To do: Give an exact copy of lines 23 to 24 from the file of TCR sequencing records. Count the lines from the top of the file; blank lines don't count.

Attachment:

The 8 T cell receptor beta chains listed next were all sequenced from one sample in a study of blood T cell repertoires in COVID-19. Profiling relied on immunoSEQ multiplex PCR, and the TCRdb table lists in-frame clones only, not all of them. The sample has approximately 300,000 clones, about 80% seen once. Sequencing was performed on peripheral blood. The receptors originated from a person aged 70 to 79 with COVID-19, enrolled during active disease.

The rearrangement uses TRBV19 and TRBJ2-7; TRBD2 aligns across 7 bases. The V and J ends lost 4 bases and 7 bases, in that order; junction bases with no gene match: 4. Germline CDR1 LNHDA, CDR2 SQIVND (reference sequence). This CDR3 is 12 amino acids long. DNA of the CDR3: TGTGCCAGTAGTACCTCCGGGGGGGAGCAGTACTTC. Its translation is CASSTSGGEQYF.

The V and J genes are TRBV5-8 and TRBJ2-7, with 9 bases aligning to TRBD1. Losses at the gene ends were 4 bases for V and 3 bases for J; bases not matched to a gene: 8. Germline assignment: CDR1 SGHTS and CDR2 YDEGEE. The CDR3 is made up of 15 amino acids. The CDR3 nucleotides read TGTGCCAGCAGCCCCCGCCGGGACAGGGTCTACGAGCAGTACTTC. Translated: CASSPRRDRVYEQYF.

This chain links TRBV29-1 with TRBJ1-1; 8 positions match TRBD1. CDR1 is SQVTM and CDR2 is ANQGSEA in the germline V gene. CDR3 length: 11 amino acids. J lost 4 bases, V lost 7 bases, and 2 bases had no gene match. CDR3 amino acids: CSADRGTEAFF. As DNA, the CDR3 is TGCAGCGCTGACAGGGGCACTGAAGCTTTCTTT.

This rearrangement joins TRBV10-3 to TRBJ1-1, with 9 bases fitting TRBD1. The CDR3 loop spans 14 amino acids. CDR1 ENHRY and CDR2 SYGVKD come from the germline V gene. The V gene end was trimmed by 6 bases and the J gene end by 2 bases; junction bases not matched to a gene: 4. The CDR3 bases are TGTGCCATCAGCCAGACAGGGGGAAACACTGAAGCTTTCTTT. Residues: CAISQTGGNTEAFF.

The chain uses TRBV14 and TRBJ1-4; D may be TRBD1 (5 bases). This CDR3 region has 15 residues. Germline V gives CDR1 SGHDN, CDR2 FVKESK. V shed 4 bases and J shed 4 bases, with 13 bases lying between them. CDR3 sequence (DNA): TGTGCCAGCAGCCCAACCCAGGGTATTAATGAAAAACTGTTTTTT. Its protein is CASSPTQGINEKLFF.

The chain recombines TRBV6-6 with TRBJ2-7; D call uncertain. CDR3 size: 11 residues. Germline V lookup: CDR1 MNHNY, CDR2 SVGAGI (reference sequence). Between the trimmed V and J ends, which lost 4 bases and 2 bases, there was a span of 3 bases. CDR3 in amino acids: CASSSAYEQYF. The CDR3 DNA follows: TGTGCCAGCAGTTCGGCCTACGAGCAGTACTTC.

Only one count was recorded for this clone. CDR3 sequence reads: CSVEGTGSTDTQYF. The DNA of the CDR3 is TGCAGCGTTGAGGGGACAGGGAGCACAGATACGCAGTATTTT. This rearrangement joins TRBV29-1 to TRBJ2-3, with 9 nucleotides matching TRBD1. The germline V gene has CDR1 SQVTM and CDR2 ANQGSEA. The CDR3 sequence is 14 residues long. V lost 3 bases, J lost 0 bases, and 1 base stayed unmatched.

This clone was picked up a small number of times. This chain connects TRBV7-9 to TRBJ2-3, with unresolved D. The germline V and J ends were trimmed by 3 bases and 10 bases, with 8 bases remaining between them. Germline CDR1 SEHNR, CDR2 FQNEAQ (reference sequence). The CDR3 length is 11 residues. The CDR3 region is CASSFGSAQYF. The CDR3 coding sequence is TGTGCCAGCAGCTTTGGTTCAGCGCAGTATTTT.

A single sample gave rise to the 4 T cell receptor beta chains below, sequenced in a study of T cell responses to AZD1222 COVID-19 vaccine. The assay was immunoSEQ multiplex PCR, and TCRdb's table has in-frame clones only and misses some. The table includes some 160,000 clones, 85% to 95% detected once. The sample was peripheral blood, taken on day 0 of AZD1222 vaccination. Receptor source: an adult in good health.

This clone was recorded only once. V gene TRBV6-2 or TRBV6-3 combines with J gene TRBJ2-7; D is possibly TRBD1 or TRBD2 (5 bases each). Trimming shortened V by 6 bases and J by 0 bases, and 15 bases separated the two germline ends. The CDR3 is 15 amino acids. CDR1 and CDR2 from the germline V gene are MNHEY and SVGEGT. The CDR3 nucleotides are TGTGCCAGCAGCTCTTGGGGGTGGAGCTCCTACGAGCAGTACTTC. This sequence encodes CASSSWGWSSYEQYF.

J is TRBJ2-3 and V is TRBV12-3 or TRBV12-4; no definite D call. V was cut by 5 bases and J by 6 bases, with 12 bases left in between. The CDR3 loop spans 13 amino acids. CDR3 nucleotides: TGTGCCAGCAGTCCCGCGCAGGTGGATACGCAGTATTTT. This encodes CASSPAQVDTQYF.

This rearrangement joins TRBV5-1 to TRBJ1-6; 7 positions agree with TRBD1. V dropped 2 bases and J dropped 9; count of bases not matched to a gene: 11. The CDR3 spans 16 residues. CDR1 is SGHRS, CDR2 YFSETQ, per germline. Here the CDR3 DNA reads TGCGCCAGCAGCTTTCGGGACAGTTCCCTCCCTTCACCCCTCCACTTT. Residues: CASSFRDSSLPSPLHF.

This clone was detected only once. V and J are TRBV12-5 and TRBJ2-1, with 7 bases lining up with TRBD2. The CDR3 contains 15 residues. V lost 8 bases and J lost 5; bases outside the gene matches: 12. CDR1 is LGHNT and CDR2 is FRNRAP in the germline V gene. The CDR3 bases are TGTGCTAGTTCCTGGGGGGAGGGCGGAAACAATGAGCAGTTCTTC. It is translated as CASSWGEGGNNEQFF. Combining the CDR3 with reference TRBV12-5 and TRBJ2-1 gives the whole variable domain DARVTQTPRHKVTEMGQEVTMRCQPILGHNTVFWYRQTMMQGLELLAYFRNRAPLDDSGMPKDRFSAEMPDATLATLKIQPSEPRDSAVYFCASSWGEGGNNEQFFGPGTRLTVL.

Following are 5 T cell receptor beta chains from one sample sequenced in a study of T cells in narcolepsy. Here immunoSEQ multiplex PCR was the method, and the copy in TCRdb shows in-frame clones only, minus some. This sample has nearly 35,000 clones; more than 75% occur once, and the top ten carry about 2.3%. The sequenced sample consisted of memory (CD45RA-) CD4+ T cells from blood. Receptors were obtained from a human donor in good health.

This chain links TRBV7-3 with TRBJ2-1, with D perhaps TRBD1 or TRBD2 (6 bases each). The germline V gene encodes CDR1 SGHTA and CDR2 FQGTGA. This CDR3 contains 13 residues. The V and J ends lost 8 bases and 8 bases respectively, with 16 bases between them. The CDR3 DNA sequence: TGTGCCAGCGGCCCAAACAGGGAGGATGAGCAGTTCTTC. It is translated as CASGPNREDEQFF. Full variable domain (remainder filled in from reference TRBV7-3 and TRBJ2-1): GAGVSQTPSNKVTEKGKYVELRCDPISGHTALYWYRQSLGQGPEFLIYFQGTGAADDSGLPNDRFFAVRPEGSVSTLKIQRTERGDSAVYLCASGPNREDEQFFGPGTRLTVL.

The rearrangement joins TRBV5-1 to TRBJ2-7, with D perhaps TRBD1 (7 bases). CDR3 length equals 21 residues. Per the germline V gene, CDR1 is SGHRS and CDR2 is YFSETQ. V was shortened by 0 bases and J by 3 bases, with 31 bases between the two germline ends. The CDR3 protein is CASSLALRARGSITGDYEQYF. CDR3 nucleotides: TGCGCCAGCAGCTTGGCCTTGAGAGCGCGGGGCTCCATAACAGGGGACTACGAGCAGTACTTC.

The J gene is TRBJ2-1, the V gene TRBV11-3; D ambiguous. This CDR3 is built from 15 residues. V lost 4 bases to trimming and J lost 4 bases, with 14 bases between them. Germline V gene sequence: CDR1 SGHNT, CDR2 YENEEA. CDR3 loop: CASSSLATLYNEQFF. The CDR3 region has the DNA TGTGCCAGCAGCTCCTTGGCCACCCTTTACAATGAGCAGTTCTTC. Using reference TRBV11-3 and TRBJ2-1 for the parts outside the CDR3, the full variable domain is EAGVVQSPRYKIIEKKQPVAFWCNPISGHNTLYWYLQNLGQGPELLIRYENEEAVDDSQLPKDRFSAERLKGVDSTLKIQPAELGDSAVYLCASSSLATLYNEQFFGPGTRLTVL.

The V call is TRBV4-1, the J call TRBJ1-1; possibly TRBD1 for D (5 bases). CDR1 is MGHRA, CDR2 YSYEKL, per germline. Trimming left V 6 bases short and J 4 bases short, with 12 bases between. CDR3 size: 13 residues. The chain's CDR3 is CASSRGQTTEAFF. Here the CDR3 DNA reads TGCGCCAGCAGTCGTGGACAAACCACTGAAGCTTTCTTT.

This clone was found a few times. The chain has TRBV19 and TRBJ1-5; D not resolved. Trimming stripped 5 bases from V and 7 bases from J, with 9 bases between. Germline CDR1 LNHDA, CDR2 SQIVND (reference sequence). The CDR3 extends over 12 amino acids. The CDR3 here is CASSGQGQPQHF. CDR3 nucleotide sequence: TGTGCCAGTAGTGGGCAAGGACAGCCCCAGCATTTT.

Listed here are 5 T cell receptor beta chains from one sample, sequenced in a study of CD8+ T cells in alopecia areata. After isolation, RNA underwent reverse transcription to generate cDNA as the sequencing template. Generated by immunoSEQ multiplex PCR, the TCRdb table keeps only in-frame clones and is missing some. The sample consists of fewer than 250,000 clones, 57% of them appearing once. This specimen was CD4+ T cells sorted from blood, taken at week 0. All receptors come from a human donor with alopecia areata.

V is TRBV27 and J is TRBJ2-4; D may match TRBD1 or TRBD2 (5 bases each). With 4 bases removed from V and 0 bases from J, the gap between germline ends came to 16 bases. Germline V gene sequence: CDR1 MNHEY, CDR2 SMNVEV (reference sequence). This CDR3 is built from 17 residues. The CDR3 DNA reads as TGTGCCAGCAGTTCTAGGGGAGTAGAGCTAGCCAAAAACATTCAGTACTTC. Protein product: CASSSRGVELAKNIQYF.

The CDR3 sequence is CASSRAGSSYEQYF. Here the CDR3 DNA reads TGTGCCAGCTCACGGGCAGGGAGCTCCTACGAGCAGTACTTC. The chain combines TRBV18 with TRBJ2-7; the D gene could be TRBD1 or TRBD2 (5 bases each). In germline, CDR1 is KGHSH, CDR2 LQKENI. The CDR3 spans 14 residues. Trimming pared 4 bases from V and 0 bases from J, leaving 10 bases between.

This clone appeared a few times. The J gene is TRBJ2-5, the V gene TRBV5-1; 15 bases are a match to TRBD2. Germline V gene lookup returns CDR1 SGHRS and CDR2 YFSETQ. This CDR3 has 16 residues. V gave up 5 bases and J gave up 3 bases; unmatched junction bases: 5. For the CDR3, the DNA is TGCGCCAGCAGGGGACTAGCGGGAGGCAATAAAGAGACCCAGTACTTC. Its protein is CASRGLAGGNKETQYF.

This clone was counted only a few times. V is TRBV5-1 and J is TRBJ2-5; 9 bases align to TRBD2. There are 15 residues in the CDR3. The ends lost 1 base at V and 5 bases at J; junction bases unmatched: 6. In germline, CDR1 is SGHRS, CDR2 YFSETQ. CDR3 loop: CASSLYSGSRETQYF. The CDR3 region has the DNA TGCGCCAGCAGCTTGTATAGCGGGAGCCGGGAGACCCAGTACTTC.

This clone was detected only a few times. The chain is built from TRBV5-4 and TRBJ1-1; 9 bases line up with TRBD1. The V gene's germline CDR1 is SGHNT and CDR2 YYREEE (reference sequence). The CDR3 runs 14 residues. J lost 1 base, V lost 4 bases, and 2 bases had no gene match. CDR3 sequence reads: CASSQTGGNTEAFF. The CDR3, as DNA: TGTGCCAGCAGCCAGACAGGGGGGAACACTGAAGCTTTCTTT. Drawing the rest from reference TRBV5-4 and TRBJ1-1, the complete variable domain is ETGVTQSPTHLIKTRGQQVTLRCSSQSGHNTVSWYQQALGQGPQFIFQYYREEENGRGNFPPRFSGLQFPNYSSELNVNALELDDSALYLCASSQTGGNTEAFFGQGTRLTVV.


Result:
The CDR3 sequence is CASSRAGSSYEQYF. Here the CDR3 DNA reads TGTGCCAGCTCACGGGCAGGGAGCTCCTACGAGCAGTACTTC. The chain combines TRBV18 with TRBJ2-7; the D gene could be TRBD1 or TRBD2 (5 bases each). In germline, CDR1 is KGHSH, CDR2 LQKENI. The CDR3 spans 14 residues. Trimming pared 4 bases from V and 0 bases from J, leaving 10 bases between.

This clone appeared a few times. The J gene is TRBJ2-5, the V gene TRBV5-1; 15 bases are a match to TRBD2. Germline V gene lookup returns CDR1 SGHRS and CDR2 YFSETQ. This CDR3 has 16 residues. V gave up 5 bases and J gave up 3 bases; unmatched junction bases: 5. For the CDR3, the DNA is TGCGCCAGCAGGGGACTAGCGGGAGGCAATAAAGAGACCCAGTACTTC. Its protein is CASRGLAGGNKETQYF.